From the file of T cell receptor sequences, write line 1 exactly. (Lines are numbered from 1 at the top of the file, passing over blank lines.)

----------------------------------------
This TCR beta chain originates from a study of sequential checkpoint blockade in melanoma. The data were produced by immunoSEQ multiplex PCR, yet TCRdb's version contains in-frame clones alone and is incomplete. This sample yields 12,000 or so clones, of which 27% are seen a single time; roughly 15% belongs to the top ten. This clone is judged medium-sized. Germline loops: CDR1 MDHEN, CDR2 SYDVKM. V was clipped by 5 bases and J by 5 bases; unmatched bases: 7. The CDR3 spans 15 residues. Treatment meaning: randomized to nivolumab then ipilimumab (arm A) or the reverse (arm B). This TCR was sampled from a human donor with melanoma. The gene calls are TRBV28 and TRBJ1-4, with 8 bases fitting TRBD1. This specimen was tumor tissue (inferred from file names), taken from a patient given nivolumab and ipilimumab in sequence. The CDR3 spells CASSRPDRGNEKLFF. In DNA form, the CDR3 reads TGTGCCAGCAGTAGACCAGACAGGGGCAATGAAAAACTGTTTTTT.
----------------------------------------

This TCR beta chain originates from a study of sequential checkpoint blockade in melanoma. The data were produced by immunoSEQ multiplex PCR, yet TCRdb's version contains in-frame clones alone and is incomplete. This sample yields 12,000 or so clones, of which 27% are seen a single time; roughly 15% belongs to the top ten. This clone is judged medium-sized. Germline loops: CDR1 MDHEN, CDR2 SYDVKM. V was clipped by 5 bases and J by 5 bases; unmatched bases: 7. The CDR3 spans 15 residues. Treatment meaning: randomized to nivolumab then ipilimumab (arm A) or the reverse (arm B). This TCR was sampled from a human donor with melanoma. The gene calls are TRBV28 and TRBJ1-4, with 8 bases fitting TRBD1. This specimen was tumor tissue (inferred from file names), taken from a patient given nivolumab and ipilimumab in sequence. The CDR3 spells CASSRPDRGNEKLFF. In DNA form, the CDR3 reads TGTGCCAGCAGTAGACCAGACAGGGGCAATGAAAAACTGTTTTTT.